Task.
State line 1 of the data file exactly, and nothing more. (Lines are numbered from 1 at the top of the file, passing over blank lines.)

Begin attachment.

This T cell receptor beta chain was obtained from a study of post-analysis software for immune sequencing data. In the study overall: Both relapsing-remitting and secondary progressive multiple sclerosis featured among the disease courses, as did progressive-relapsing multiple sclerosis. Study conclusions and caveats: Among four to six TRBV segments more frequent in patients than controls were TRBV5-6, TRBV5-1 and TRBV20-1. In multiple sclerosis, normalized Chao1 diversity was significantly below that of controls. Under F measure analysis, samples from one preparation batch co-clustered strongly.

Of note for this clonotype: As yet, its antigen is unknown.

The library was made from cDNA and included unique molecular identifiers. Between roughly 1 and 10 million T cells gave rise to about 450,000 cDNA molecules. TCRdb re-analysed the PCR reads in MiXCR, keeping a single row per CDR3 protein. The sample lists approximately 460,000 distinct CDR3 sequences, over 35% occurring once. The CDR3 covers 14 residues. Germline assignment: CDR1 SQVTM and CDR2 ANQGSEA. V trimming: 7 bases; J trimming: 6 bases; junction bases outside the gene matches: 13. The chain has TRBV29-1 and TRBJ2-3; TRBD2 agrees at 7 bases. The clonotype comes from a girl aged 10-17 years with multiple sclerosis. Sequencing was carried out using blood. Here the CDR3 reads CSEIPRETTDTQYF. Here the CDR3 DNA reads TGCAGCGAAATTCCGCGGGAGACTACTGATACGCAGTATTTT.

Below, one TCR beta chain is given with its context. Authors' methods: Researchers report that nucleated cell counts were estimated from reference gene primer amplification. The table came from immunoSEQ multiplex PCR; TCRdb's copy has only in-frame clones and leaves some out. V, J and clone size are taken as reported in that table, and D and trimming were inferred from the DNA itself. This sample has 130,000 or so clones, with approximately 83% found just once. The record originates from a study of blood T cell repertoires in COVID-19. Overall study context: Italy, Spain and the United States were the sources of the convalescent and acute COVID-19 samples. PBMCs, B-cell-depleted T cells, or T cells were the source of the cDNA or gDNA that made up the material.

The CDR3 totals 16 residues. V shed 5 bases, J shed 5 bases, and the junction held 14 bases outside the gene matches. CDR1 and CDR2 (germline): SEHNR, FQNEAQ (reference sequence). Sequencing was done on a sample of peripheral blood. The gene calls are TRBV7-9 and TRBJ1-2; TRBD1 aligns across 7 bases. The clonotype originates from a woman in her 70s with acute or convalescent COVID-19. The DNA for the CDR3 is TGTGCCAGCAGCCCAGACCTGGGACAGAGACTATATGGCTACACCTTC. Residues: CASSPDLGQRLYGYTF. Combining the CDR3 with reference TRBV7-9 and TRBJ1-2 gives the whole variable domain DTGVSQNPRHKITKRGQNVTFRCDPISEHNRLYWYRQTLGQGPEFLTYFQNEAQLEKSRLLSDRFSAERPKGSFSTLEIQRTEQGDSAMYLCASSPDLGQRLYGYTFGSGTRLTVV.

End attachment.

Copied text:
This T cell receptor beta chain was obtained from a study of post-analysis software for immune sequencing data. In the study overall: Both relapsing-remitting and secondary progressive multiple sclerosis featured among the disease courses, as did progressive-relapsing multiple sclerosis. Study conclusions and caveats: Among four to six TRBV segments more frequent in patients than controls were TRBV5-6, TRBV5-1 and TRBV20-1. In multiple sclerosis, normalized Chao1 diversity was significantly below that of controls. Under F measure analysis, samples from one preparation batch co-clustered strongly.